Jamie McMillan, a journeyman ironworker and apprentice boilermaker in Hamilton, Ont. is on a mission to encourage more young people, especially girls and young women, to enter the skilled trades.
“I tell everyone I meet about the great opportunities in the skilled trades,” said McMillan. “I encourage all young people, especially those who, like me, aren’t academically inclined, to give it serious consideration. I didn’t like school but I’m very mechanical, practical and good with my hands and I’ve found a career that I do well and that I enjoy.”
Originally from Timmins, Ont., McMillan relocated to Hamilton, where she was employed — unhappily — as a personal support workers and part-time restaurant server.
“By chance I met an old high school classmate on the street one day,” said McMillan. “I told her I was looking for a change and she told me she was a journeyman ironworker and that I should sign up as an apprentice.”
McMillan became an ironworker in 2002 and a few years later, an apprentice boilermaker.
In 2006, Skills Ontario, which promotes the skilled trades and technologies in that province, asked McMillan to speak at a mentorship banquet for girls on the subject of career pathways.
That engagement was such a success that it led to more public speaking, as well as regular appearances on radio and television.
In 2014 McMillan and co-founder Pat Williams, a retired stationery operating engineer in Los Angeles, started KickAss Careers to promote the skilled trades.
(The unusual and forthright name was chosen by some high school students who had particularly enjoyed one of McMillan’s presentations.)
KickAss is a school and community outreach program. Its goal is to engage, educate and encourage young men and women to consider careers in the mechanical, industrial, technology, construction (MITC) and advanced manufacturing industries.
In addition to McMillan and Williams, KickAss has nine ambassadors who take part in events to promote opportunities in the skilled trades in their respective cities and regions.
“I take six months off the tools every year to work on KickAss,” said McMillan.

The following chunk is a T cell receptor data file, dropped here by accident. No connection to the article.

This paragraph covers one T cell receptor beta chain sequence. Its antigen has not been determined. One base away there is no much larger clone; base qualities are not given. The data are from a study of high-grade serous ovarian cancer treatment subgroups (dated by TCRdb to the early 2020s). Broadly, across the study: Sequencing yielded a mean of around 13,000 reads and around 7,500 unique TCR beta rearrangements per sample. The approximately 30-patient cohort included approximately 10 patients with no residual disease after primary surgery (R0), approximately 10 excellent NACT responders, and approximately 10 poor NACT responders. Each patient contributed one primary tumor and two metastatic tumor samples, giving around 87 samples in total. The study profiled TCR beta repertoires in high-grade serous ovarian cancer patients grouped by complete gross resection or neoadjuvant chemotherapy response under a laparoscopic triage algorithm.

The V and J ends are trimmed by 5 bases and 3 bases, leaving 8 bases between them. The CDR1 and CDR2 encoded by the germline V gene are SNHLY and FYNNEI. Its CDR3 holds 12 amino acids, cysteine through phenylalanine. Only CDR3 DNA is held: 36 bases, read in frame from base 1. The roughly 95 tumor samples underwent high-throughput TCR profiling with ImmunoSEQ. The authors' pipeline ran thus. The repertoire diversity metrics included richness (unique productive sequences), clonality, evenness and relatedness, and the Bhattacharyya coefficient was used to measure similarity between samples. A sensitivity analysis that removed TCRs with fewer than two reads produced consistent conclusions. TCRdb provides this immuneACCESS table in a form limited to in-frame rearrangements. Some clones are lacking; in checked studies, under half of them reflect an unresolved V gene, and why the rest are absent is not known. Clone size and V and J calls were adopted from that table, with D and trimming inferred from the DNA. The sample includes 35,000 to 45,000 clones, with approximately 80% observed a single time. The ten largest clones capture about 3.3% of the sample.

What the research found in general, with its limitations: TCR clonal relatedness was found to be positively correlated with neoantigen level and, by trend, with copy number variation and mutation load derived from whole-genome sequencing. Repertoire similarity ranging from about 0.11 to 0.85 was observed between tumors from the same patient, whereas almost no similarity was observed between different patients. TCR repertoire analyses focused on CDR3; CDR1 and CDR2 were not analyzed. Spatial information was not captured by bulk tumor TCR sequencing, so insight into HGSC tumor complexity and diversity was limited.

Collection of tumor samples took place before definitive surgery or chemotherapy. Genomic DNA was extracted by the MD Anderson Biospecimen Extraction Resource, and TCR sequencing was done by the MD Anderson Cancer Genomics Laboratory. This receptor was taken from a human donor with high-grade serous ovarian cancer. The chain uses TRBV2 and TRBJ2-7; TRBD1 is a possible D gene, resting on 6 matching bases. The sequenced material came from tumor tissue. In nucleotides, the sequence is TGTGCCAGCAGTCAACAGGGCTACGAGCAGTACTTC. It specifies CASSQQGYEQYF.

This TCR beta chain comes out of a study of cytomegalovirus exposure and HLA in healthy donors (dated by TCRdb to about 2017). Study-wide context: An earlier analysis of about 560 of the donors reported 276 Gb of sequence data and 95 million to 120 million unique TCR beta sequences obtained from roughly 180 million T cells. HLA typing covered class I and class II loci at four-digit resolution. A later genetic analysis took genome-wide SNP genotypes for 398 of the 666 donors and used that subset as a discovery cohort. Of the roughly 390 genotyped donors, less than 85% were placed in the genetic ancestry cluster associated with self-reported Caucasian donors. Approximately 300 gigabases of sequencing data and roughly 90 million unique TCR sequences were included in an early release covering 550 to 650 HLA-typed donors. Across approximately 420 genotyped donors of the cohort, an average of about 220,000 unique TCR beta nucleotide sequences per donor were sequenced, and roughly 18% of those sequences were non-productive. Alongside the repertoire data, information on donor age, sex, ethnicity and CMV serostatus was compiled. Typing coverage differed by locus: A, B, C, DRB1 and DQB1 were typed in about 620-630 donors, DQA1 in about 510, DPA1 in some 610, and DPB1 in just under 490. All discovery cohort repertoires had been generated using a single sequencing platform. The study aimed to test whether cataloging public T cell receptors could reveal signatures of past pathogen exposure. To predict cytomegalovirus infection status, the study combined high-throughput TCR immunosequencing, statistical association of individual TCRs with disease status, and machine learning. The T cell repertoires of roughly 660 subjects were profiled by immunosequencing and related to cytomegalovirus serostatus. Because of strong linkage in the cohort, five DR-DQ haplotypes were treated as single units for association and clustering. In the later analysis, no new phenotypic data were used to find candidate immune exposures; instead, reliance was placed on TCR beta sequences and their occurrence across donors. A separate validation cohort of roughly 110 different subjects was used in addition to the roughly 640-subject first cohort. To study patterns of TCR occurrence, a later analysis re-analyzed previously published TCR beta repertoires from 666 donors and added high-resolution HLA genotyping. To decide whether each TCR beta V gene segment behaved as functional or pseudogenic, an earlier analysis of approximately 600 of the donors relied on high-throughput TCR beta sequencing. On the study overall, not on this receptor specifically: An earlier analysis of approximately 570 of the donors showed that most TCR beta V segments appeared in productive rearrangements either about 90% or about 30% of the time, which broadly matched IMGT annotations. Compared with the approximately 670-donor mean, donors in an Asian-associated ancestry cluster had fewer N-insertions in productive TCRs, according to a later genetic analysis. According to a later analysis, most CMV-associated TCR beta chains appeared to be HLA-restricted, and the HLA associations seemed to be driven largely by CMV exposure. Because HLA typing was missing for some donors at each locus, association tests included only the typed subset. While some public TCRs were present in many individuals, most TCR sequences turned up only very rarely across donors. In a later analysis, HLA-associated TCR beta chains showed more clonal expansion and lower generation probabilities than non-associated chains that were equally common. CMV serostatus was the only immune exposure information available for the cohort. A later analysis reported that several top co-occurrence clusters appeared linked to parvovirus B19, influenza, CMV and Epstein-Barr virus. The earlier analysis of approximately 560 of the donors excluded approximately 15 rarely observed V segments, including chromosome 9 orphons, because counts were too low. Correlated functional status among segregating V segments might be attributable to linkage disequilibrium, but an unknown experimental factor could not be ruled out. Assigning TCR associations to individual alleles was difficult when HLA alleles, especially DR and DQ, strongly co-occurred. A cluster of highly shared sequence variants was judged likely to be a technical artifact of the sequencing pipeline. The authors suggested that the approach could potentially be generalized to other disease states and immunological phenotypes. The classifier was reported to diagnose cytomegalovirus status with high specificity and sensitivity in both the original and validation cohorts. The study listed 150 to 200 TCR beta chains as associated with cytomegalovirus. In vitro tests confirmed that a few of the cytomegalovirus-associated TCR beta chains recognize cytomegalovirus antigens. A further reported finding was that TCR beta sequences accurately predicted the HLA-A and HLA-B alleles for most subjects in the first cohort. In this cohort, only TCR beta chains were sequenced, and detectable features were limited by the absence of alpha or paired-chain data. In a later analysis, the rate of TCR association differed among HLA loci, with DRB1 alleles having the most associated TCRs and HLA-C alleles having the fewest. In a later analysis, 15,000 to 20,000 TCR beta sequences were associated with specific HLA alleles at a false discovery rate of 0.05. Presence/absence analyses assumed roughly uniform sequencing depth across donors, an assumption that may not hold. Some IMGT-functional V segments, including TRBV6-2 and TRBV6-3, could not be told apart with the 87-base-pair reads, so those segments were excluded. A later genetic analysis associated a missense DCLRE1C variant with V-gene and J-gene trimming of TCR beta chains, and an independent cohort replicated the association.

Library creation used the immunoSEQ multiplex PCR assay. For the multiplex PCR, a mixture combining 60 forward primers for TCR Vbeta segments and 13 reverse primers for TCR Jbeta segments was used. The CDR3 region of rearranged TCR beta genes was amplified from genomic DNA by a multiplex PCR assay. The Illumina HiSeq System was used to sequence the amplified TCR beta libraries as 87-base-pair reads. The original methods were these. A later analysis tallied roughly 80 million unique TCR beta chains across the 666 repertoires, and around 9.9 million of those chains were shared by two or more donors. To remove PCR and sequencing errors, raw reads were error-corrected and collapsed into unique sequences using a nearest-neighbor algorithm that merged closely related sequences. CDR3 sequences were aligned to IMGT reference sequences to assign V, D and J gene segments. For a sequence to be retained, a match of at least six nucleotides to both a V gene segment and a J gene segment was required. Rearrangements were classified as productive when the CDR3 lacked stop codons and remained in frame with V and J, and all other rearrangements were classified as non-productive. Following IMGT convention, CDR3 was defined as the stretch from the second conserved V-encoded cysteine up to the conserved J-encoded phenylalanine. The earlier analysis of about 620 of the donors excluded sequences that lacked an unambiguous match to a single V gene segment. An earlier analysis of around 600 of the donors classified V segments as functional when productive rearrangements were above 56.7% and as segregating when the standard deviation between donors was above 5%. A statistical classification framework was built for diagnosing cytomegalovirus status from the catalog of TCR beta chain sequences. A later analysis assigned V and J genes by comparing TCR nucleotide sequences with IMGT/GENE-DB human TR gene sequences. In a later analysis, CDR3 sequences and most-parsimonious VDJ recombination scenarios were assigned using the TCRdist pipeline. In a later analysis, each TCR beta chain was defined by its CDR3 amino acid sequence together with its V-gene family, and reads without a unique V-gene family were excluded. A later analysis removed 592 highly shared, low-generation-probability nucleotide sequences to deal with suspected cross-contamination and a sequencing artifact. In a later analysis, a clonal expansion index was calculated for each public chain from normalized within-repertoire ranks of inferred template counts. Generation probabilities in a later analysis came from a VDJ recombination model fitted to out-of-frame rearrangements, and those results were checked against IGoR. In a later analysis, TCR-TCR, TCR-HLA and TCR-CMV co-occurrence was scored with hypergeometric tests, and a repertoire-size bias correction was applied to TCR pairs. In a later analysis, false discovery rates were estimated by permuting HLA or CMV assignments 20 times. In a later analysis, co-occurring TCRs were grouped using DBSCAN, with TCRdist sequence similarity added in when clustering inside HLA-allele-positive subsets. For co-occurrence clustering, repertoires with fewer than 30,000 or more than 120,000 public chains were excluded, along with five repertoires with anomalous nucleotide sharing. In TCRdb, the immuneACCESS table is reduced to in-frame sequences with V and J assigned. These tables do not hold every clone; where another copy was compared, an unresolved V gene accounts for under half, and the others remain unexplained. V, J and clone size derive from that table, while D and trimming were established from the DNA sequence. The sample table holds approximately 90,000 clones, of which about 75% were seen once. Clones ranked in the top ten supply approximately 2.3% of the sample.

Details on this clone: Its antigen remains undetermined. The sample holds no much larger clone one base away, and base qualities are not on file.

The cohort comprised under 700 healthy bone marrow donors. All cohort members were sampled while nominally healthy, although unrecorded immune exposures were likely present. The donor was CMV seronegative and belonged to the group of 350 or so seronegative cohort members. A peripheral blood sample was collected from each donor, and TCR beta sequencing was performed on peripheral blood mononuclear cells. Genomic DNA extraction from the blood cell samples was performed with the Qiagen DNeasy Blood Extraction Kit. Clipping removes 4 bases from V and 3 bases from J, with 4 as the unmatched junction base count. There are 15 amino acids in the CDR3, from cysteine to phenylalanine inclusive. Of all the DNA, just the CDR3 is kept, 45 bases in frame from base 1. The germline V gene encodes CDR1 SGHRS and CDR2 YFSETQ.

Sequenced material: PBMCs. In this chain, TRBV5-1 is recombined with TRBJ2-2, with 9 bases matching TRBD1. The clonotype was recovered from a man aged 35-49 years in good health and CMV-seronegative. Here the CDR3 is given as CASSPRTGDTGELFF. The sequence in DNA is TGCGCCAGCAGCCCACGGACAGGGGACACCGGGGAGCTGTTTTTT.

“The public speaking keeps me very busy. Between the beginning of April and the end of June this year, I will have made about 200 presentations at different venues across North America.”
Spring and fall are the busiest times of the year for KickAss’s public outreach.
“That’s when the high schools want to promote opportunities in the skilled trades to their students,” said McMillan. “It’s also when the post-secondary institutions where young people would do the academic part of their apprenticeships want to make themselves known.”
McMillan says KickAss Careers is performing an important service for the skilled trades in Canada.
“There is a huge shortage of skilled trades workers,” McMillan said. “The shortage has been caused by, in addition to the number of people retiring, the failure of many schools to promote the skilled trades to their students. And it (the skilled trades gap) won’t be closed by bringing in foreign workers.”
Not everybody wants to be a lawyer, doctor or a white-collar professional, she says.
“Many people prefer mechanical, practical and visual means of learning to academic programs in college and university,” McMillan said.
KickAss are also at creative marketing and promotion. For example, its eco-friendly, paperless, do-it-yourself KickAss photo booth lets students dress up in authentic MITC work gear, using tools and personal protective equipment as props with a customized built-in frame. Students can immediately upload their photos to social media through the KickAss photo booth application, which automatically includes hashtags of its brand, partner brands, the event and all applicable sponsors.
The goal is to increase traffic to KickAss’s social media pages (Facebook, Twitter, Instagram Snapchat and LinkedIn) and the kickasscareers.org website, which provides a resource page for promoting careers in MITC.
Another KickAss promotion is the Workplace Equality (WE) Awareness Ribbon Campaign. Its tagline is “Treat Everyone the Same Regardless of Differences.”
The purpose of the WE campaign is to raise awareness of the challenges women face in occupations dominated by males and to help them to fit in and be treated as equals.
The campaign features a red and white polka dot ribbon awareness piece that “supports the conversation about the importance of a diverse and equal workplace free from all types of harassment, bullying and discrimination regardless of differences.
“Our hope is that one day the WE Ribbon will be recognized globally as a simple statement, identifying an employer who supports integrating all the core values of what a diverse, equal and inclusive workplace should embrace.”